Chapter 1: Globalisation and migration: an introduction
Restricted access

Migration has been intensifying and diversifying since the 1990s. According to the United Nations International Migration Report, there were 244 million international migrants in 2015 – 10 per cent more than only five years earlier, in 2010 (international migrants are here defined as people living in a given country who are either foreign born or have foreign citizenship). Of these, more than two-thirds (71 per cent) lived in high-income countries, while the developing regions hosted 29 per cent of the world’s total international migrant population. Socio-economic transformations such as those induced and intensified by globalisation processes are usually drivers of increased international migration. They intensify grievances and opportunities that lead people to seek better living and working opportunities in distant lands while also facilitating transport and communication. This Handbook focuses on the dynamics that link migration and globalisation processes from economic, social, political and cultural perspectives, looking at the challenges that emerge for labour markets, welfare systems, families and cultures, and institutions and governance arrangements as well as norms. This introduction discusses in detail, and with reference to the relevant literature, the interconnection between migration and globalisation, and presents the structure of the Handbook.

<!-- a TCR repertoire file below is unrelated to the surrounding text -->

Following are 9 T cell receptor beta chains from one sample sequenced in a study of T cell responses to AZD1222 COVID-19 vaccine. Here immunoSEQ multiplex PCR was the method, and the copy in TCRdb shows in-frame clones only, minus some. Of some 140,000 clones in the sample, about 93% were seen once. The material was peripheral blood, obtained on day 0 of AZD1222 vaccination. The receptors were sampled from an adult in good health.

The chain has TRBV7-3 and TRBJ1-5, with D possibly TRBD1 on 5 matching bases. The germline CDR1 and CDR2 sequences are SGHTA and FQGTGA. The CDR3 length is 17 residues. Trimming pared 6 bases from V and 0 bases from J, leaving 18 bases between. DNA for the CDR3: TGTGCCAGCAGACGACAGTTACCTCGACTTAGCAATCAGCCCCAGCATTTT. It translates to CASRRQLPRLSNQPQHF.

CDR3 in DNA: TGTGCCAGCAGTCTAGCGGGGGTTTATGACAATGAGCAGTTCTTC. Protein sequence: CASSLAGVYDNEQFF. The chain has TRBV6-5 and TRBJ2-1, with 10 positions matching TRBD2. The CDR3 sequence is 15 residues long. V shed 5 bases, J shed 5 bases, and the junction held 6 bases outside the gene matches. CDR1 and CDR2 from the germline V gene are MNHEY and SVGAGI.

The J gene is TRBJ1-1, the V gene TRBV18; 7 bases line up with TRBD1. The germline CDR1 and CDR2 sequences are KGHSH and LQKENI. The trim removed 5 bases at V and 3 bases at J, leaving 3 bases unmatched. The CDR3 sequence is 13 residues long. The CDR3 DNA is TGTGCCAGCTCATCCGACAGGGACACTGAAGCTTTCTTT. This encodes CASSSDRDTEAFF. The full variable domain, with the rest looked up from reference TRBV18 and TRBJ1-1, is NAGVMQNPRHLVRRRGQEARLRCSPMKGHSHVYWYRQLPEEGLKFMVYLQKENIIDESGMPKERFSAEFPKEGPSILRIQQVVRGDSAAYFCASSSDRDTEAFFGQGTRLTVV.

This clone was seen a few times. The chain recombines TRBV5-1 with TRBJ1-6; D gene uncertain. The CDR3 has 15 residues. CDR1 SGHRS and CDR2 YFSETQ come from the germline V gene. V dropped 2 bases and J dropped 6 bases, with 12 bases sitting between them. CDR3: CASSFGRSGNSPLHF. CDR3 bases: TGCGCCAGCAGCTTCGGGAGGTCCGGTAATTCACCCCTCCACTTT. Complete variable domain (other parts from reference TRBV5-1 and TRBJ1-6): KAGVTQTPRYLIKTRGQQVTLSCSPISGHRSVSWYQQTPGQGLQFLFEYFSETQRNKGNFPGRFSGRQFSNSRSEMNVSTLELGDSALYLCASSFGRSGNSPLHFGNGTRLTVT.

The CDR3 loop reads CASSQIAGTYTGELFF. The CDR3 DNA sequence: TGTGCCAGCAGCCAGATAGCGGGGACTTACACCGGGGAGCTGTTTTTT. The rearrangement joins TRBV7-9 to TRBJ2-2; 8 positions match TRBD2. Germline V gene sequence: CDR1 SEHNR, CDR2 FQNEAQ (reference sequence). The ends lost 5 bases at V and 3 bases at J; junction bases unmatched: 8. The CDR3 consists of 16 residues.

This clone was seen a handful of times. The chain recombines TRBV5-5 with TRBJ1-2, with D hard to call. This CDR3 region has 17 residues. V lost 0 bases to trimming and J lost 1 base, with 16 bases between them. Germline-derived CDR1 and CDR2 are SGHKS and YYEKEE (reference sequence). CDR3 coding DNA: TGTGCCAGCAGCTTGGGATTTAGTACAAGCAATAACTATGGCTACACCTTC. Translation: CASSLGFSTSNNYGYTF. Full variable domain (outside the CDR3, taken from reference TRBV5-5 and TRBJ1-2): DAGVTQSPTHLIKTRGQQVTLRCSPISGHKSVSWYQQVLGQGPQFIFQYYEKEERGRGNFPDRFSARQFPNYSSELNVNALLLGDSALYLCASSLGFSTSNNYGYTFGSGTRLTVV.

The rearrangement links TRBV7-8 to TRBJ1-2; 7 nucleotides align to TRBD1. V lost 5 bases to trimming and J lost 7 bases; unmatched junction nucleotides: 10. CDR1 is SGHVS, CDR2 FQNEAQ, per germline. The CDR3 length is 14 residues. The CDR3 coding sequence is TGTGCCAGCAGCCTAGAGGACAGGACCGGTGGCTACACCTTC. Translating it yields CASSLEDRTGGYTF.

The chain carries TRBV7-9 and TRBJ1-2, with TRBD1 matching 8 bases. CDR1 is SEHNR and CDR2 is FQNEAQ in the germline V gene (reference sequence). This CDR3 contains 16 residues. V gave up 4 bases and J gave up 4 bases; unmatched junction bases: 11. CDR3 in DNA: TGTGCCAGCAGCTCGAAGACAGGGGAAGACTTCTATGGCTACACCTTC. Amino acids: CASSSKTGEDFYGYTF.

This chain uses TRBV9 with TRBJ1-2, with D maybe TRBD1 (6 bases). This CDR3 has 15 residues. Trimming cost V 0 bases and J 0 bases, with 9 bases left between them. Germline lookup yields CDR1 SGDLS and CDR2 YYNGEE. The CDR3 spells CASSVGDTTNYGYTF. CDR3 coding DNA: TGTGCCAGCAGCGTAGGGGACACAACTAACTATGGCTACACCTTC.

You are not authenticated to view the full text of this chapter or article.

Access options

Get access to the full article by using one of the access options below.

Other access options

Redeem Token

Institutional Login

Log in with Open Athens, Shibboleth, or your institutional credentials

Login via Institutional Access

Personal login

Log in with your Elgar Online account

Login with you Elgar account
Handbook